SENSORY PROCESSING, formerly known as “sensory integration" is a neurological process that refers to the way the central nervous system receives information from the sensory organs and organizes them into appropriate motor and behavioral responses.
Sensory Processing Disorder (SPD, or "sensory integration dysfunction") is a diagnostic term that describes a condition in which the information sent from the senses are misinterpreted and misdirected by the brain, and therefore, are not effectively processed and organized into appropriate responses. A. Jean Ayres, Ph.D., renowned Occupational Therapist and Neuroscientist, described SPD as a neurological "traffic jam" that prevents certain parts of the brain from receiving information needed to interpret sensory information correctly.
People with SPD* find it difficult to process and react to information received through the senses, creating challenges in performing countless everyday tasks. Difficulty taking in or interpreting this sensory information can lead to motor clumsiness, behavioral problems, anxiety, depression, school failure, and other problems in daily functioning. There is a very broad spectrum of severity among those diagnosed with SPD, and it can affect any combination of sensory systems. The disorder presents itself by impacting an individual’s response to sensory information from the affected sensory system or systems.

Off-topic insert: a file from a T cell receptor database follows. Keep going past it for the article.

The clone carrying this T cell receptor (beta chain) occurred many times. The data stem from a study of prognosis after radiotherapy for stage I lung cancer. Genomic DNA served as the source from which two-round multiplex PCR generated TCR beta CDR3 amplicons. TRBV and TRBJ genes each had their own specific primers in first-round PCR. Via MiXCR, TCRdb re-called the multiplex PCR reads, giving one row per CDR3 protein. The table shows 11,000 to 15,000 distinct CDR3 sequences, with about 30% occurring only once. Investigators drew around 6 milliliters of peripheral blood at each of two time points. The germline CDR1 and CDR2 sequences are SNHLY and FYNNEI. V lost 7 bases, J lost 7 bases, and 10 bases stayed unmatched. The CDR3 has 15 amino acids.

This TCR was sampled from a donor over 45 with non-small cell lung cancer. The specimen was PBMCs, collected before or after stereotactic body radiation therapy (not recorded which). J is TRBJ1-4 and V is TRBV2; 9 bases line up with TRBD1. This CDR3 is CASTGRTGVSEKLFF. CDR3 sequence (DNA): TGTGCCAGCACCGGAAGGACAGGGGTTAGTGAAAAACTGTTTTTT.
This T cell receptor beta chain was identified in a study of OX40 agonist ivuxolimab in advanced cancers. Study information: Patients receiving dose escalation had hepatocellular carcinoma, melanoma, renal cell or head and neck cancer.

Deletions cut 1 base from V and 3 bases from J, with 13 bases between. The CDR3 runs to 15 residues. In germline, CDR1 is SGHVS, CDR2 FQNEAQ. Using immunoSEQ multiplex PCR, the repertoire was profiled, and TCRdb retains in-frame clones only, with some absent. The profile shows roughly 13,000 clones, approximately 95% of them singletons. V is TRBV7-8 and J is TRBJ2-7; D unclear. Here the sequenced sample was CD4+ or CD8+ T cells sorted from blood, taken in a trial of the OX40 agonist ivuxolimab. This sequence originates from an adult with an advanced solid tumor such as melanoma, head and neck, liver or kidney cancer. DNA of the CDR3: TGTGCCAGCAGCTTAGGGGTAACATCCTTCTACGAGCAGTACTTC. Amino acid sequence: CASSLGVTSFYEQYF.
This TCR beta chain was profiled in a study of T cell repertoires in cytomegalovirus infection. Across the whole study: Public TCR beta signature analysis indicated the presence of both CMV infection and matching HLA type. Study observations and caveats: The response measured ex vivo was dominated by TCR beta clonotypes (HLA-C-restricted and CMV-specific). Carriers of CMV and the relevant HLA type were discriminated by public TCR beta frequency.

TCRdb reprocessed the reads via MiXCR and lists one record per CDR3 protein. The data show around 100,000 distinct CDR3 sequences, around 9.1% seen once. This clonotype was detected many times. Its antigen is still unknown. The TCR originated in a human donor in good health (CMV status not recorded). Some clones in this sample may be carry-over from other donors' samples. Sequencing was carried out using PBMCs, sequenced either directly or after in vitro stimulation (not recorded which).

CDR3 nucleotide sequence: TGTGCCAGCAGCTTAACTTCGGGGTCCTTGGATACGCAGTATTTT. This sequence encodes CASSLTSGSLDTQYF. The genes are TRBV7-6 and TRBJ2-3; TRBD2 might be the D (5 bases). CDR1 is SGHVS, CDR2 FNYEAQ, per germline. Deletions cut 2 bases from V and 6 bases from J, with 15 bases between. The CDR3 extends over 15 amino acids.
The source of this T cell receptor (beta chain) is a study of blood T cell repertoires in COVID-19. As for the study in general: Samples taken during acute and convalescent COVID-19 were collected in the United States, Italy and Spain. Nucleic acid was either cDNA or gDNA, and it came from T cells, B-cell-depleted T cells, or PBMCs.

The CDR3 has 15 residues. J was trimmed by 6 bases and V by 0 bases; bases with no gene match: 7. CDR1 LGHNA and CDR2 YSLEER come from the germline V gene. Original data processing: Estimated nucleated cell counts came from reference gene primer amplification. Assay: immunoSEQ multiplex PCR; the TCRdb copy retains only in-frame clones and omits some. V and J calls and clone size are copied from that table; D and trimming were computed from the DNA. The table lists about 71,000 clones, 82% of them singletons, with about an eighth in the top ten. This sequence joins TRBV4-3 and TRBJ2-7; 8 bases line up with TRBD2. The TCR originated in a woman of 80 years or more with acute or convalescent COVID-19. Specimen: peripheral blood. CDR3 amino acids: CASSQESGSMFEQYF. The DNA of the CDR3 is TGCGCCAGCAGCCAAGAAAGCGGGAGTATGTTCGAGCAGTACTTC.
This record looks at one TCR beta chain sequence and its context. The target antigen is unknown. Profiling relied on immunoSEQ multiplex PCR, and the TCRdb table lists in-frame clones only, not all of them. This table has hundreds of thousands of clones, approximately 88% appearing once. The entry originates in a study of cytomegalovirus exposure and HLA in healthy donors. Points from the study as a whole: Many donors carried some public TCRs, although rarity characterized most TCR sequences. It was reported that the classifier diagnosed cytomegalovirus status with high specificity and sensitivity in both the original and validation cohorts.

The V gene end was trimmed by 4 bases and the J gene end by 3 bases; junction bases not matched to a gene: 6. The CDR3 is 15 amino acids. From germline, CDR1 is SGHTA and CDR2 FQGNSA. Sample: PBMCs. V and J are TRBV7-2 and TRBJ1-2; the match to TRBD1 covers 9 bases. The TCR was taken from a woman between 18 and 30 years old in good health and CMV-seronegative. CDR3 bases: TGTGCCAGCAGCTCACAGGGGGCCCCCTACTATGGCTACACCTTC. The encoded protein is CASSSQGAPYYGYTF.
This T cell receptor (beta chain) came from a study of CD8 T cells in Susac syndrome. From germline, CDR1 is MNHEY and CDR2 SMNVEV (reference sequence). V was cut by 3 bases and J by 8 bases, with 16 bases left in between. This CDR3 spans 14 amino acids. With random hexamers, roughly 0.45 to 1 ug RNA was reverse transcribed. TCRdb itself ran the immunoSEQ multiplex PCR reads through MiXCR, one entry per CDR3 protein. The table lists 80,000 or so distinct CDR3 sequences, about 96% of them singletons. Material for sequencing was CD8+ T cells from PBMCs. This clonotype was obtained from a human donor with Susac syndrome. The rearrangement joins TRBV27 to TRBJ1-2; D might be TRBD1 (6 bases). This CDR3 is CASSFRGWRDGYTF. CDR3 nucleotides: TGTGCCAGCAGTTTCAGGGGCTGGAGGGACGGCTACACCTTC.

While SPD can be challenging and overwhelming, our approach to it is not!
We know that one manifestation of SPD is an appetite for sensation that is in perpetual overdrive.
The goal of treatment for children with SPD is to get neural “traffic” flowing smoothly so that they can participate in the normal activities of daily life and enjoy the social and emotional rewards that come with success.
We think that most children with Sensory Processing Disorder (SPD) are just as intelligent as their peers. In fact, we see many who are intellectually gifted; their brains simply just process sensory stimuli differently.
In a study of children born between July 1995 and September 1997 in the New Haven, CT area 16% of 7 to 11 year olds had symptoms of SPD-SOR (Ben-Sasson et al., 2009). That is the same as 1 in 6 children. An earlier study in younger children (Ahn et al., 2004) found a prevalence of 5%, which is 1 in 20 children.